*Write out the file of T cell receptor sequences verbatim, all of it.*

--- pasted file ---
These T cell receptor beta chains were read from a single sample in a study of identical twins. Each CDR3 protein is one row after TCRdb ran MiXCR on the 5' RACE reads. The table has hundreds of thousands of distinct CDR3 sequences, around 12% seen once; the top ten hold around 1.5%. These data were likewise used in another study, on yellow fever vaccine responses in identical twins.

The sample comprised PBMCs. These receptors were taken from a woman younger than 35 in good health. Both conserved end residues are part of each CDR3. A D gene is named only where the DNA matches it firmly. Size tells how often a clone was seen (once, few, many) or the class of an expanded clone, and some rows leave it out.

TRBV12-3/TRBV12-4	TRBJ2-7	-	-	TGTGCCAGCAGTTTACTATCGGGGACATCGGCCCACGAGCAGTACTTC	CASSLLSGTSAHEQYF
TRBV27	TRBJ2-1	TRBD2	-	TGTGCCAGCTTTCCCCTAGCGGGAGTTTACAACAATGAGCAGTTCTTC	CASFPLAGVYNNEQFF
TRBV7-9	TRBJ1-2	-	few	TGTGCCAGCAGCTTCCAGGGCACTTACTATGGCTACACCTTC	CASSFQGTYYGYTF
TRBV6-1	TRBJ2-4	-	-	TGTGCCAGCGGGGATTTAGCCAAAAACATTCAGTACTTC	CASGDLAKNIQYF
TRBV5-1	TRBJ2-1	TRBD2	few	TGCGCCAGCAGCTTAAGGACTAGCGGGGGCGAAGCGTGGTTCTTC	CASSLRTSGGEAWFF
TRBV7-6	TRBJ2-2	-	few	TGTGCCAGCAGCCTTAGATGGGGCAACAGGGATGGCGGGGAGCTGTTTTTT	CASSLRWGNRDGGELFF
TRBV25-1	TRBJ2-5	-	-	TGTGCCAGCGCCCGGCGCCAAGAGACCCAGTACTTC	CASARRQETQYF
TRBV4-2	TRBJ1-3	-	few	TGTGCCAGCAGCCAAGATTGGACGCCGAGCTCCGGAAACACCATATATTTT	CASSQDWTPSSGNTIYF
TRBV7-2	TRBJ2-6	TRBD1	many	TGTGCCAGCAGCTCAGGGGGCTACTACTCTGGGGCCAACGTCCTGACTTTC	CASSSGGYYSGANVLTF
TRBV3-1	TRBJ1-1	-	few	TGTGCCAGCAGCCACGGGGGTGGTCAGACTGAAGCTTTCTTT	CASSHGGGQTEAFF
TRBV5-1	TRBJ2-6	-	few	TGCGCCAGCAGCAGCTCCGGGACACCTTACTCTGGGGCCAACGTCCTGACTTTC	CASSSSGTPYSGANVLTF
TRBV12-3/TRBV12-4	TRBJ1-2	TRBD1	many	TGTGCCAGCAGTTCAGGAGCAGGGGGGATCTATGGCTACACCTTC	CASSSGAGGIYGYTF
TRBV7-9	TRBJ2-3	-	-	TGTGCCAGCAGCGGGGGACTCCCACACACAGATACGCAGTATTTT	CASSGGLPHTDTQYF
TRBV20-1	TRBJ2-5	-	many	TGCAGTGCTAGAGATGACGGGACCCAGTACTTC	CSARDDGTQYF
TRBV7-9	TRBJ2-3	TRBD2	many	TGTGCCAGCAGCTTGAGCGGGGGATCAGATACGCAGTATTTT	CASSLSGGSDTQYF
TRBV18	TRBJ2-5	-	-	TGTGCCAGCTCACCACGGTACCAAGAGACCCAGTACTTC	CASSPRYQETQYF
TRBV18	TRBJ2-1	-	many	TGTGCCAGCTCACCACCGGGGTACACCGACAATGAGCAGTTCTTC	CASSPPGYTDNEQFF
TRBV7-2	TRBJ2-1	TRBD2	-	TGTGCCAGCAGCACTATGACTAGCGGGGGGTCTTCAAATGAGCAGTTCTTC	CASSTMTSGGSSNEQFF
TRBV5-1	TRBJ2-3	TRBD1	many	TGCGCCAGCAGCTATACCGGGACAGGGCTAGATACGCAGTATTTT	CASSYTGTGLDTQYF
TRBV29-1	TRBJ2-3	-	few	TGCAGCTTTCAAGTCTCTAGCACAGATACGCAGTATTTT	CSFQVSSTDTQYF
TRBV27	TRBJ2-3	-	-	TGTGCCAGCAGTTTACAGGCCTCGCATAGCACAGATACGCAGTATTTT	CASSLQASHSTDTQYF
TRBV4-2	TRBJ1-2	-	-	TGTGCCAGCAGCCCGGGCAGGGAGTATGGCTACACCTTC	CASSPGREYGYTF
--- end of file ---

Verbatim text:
These T cell receptor beta chains were read from a single sample in a study of identical twins. Each CDR3 protein is one row after TCRdb ran MiXCR on the 5' RACE reads. The table has hundreds of thousands of distinct CDR3 sequences, around 12% seen once; the top ten hold around 1.5%. These data were likewise used in another study, on yellow fever vaccine responses in identical twins.

The sample comprised PBMCs. These receptors were taken from a woman younger than 35 in good health. Both conserved end residues are part of each CDR3. A D gene is named only where the DNA matches it firmly. Size tells how often a clone was seen (once, few, many) or the class of an expanded clone, and some rows leave it out.

TRBV12-3/TRBV12-4	TRBJ2-7	-	-	TGTGCCAGCAGTTTACTATCGGGGACATCGGCCCACGAGCAGTACTTC	CASSLLSGTSAHEQYF
TRBV27	TRBJ2-1	TRBD2	-	TGTGCCAGCTTTCCCCTAGCGGGAGTTTACAACAATGAGCAGTTCTTC	CASFPLAGVYNNEQFF
TRBV7-9	TRBJ1-2	-	few	TGTGCCAGCAGCTTCCAGGGCACTTACTATGGCTACACCTTC	CASSFQGTYYGYTF
TRBV6-1	TRBJ2-4	-	-	TGTGCCAGCGGGGATTTAGCCAAAAACATTCAGTACTTC	CASGDLAKNIQYF
TRBV5-1	TRBJ2-1	TRBD2	few	TGCGCCAGCAGCTTAAGGACTAGCGGGGGCGAAGCGTGGTTCTTC	CASSLRTSGGEAWFF
TRBV7-6	TRBJ2-2	-	few	TGTGCCAGCAGCCTTAGATGGGGCAACAGGGATGGCGGGGAGCTGTTTTTT	CASSLRWGNRDGGELFF
TRBV25-1	TRBJ2-5	-	-	TGTGCCAGCGCCCGGCGCCAAGAGACCCAGTACTTC	CASARRQETQYF
TRBV4-2	TRBJ1-3	-	few	TGTGCCAGCAGCCAAGATTGGACGCCGAGCTCCGGAAACACCATATATTTT	CASSQDWTPSSGNTIYF
TRBV7-2	TRBJ2-6	TRBD1	many	TGTGCCAGCAGCTCAGGGGGCTACTACTCTGGGGCCAACGTCCTGACTTTC	CASSSGGYYSGANVLTF
TRBV3-1	TRBJ1-1	-	few	TGTGCCAGCAGCCACGGGGGTGGTCAGACTGAAGCTTTCTTT	CASSHGGGQTEAFF
TRBV5-1	TRBJ2-6	-	few	TGCGCCAGCAGCAGCTCCGGGACACCTTACTCTGGGGCCAACGTCCTGACTTTC	CASSSSGTPYSGANVLTF
TRBV12-3/TRBV12-4	TRBJ1-2	TRBD1	many	TGTGCCAGCAGTTCAGGAGCAGGGGGGATCTATGGCTACACCTTC	CASSSGAGGIYGYTF
TRBV7-9	TRBJ2-3	-	-	TGTGCCAGCAGCGGGGGACTCCCACACACAGATACGCAGTATTTT	CASSGGLPHTDTQYF
TRBV20-1	TRBJ2-5	-	many	TGCAGTGCTAGAGATGACGGGACCCAGTACTTC	CSARDDGTQYF
TRBV7-9	TRBJ2-3	TRBD2	many	TGTGCCAGCAGCTTGAGCGGGGGATCAGATACGCAGTATTTT	CASSLSGGSDTQYF
TRBV18	TRBJ2-5	-	-	TGTGCCAGCTCACCACGGTACCAAGAGACCCAGTACTTC	CASSPRYQETQYF
TRBV18	TRBJ2-1	-	many	TGTGCCAGCTCACCACCGGGGTACACCGACAATGAGCAGTTCTTC	CASSPPGYTDNEQFF
TRBV7-2	TRBJ2-1	TRBD2	-	TGTGCCAGCAGCACTATGACTAGCGGGGGGTCTTCAAATGAGCAGTTCTTC	CASSTMTSGGSSNEQFF
TRBV5-1	TRBJ2-3	TRBD1	many	TGCGCCAGCAGCTATACCGGGACAGGGCTAGATACGCAGTATTTT	CASSYTGTGLDTQYF
TRBV29-1	TRBJ2-3	-	few	TGCAGCTTTCAAGTCTCTAGCACAGATACGCAGTATTTT	CSFQVSSTDTQYF
TRBV27	TRBJ2-3	-	-	TGTGCCAGCAGTTTACAGGCCTCGCATAGCACAGATACGCAGTATTTT	CASSLQASHSTDTQYF
TRBV4-2	TRBJ1-2	-	-	TGTGCCAGCAGCCCGGGCAGGGAGTATGGCTACACCTTC	CASSPGREYGYTF